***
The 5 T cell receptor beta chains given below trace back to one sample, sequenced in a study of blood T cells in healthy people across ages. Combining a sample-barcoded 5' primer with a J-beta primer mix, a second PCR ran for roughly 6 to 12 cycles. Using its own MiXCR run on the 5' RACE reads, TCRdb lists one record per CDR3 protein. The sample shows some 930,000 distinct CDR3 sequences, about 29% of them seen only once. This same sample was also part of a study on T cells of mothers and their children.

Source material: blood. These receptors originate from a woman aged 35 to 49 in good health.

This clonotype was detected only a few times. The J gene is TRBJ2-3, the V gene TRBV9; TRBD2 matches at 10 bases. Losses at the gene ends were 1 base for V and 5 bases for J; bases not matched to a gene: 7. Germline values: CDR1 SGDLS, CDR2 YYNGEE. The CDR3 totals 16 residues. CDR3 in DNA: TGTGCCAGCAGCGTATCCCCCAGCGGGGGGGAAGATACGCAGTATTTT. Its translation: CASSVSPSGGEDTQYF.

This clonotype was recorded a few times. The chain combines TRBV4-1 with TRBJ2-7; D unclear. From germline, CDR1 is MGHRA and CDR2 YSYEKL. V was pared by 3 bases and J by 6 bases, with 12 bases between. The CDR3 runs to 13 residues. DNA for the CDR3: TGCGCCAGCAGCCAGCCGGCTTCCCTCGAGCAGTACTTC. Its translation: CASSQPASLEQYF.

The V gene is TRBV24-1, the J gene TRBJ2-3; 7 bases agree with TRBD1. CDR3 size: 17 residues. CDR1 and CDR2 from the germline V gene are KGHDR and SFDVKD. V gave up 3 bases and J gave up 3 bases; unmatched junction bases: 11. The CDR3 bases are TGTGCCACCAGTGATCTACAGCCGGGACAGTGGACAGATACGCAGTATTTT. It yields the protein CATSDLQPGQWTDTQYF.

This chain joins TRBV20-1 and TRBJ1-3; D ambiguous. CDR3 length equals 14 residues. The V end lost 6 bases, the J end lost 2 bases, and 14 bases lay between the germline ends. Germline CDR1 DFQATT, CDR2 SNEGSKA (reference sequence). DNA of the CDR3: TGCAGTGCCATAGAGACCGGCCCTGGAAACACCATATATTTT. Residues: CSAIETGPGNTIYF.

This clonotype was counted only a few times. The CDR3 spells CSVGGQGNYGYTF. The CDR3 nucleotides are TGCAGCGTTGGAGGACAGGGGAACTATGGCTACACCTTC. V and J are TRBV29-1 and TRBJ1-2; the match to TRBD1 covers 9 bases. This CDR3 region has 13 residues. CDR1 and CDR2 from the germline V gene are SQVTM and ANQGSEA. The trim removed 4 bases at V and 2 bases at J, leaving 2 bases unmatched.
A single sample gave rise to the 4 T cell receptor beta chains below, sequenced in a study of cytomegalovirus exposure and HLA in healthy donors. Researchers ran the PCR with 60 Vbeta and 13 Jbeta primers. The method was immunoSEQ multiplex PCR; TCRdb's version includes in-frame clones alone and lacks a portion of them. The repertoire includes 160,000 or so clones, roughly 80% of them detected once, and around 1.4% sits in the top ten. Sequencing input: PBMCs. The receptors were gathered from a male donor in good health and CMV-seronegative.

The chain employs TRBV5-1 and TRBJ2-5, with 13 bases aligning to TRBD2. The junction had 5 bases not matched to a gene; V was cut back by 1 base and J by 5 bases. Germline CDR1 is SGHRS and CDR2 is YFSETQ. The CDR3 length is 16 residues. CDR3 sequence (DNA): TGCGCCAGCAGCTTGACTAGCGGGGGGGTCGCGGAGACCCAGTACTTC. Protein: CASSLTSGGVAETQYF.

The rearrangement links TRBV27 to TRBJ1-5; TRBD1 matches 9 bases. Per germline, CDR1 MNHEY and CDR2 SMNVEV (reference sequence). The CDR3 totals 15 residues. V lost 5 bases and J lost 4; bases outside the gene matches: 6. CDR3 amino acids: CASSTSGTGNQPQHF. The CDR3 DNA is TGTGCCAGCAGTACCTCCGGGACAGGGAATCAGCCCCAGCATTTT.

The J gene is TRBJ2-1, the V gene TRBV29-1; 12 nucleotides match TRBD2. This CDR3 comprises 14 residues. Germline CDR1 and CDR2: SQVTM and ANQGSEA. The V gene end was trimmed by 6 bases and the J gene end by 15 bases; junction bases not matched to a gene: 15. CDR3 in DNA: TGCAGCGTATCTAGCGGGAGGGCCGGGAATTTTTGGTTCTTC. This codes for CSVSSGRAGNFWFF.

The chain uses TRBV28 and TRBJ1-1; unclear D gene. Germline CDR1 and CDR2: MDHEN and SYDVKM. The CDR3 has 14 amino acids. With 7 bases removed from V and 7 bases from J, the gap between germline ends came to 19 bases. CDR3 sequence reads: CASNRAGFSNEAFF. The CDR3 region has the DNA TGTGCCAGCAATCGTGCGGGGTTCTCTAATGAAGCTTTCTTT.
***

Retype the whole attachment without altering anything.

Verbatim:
The 5 T cell receptor beta chains given below trace back to one sample, sequenced in a study of blood T cells in healthy people across ages. Combining a sample-barcoded 5' primer with a J-beta primer mix, a second PCR ran for roughly 6 to 12 cycles. Using its own MiXCR run on the 5' RACE reads, TCRdb lists one record per CDR3 protein. The sample shows some 930,000 distinct CDR3 sequences, about 29% of them seen only once. This same sample was also part of a study on T cells of mothers and their children.

Source material: blood. These receptors originate from a woman aged 35 to 49 in good health.

This clonotype was detected only a few times. The J gene is TRBJ2-3, the V gene TRBV9; TRBD2 matches at 10 bases. Losses at the gene ends were 1 base for V and 5 bases for J; bases not matched to a gene: 7. Germline values: CDR1 SGDLS, CDR2 YYNGEE. The CDR3 totals 16 residues. CDR3 in DNA: TGTGCCAGCAGCGTATCCCCCAGCGGGGGGGAAGATACGCAGTATTTT. Its translation: CASSVSPSGGEDTQYF.

This clonotype was recorded a few times. The chain combines TRBV4-1 with TRBJ2-7; D unclear. From germline, CDR1 is MGHRA and CDR2 YSYEKL. V was pared by 3 bases and J by 6 bases, with 12 bases between. The CDR3 runs to 13 residues. DNA for the CDR3: TGCGCCAGCAGCCAGCCGGCTTCCCTCGAGCAGTACTTC. Its translation: CASSQPASLEQYF.

The V gene is TRBV24-1, the J gene TRBJ2-3; 7 bases agree with TRBD1. CDR3 size: 17 residues. CDR1 and CDR2 from the germline V gene are KGHDR and SFDVKD. V gave up 3 bases and J gave up 3 bases; unmatched junction bases: 11. The CDR3 bases are TGTGCCACCAGTGATCTACAGCCGGGACAGTGGACAGATACGCAGTATTTT. It yields the protein CATSDLQPGQWTDTQYF.

This chain joins TRBV20-1 and TRBJ1-3; D ambiguous. CDR3 length equals 14 residues. The V end lost 6 bases, the J end lost 2 bases, and 14 bases lay between the germline ends. Germline CDR1 DFQATT, CDR2 SNEGSKA (reference sequence). DNA of the CDR3: TGCAGTGCCATAGAGACCGGCCCTGGAAACACCATATATTTT. Residues: CSAIETGPGNTIYF.

This clonotype was counted only a few times. The CDR3 spells CSVGGQGNYGYTF. The CDR3 nucleotides are TGCAGCGTTGGAGGACAGGGGAACTATGGCTACACCTTC. V and J are TRBV29-1 and TRBJ1-2; the match to TRBD1 covers 9 bases. This CDR3 region has 13 residues. CDR1 and CDR2 from the germline V gene are SQVTM and ANQGSEA. The trim removed 4 bases at V and 2 bases at J, leaving 2 bases unmatched.
A single sample gave rise to the 4 T cell receptor beta chains below, sequenced in a study of cytomegalovirus exposure and HLA in healthy donors. Researchers ran the PCR with 60 Vbeta and 13 Jbeta primers. The method was immunoSEQ multiplex PCR; TCRdb's version includes in-frame clones alone and lacks a portion of them. The repertoire includes 160,000 or so clones, roughly 80% of them detected once, and around 1.4% sits in the top ten. Sequencing input: PBMCs. The receptors were gathered from a male donor in good health and CMV-seronegative.

The chain employs TRBV5-1 and TRBJ2-5, with 13 bases aligning to TRBD2. The junction had 5 bases not matched to a gene; V was cut back by 1 base and J by 5 bases. Germline CDR1 is SGHRS and CDR2 is YFSETQ. The CDR3 length is 16 residues. CDR3 sequence (DNA): TGCGCCAGCAGCTTGACTAGCGGGGGGGTCGCGGAGACCCAGTACTTC. Protein: CASSLTSGGVAETQYF.

The rearrangement links TRBV27 to TRBJ1-5; TRBD1 matches 9 bases. Per germline, CDR1 MNHEY and CDR2 SMNVEV (reference sequence). The CDR3 totals 15 residues. V lost 5 bases and J lost 4; bases outside the gene matches: 6. CDR3 amino acids: CASSTSGTGNQPQHF. The CDR3 DNA is TGTGCCAGCAGTACCTCCGGGACAGGGAATCAGCCCCAGCATTTT.

The J gene is TRBJ2-1, the V gene TRBV29-1; 12 nucleotides match TRBD2. This CDR3 comprises 14 residues. Germline CDR1 and CDR2: SQVTM and ANQGSEA. The V gene end was trimmed by 6 bases and the J gene end by 15 bases; junction bases not matched to a gene: 15. CDR3 in DNA: TGCAGCGTATCTAGCGGGAGGGCCGGGAATTTTTGGTTCTTC. This codes for CSVSSGRAGNFWFF.

The chain uses TRBV28 and TRBJ1-1; unclear D gene. Germline CDR1 and CDR2: MDHEN and SYDVKM. The CDR3 has 14 amino acids. With 7 bases removed from V and 7 bases from J, the gap between germline ends came to 19 bases. CDR3 sequence reads: CASNRAGFSNEAFF. The CDR3 region has the DNA TGTGCCAGCAATCGTGCGGGGTTCTCTAATGAAGCTTTCTTT.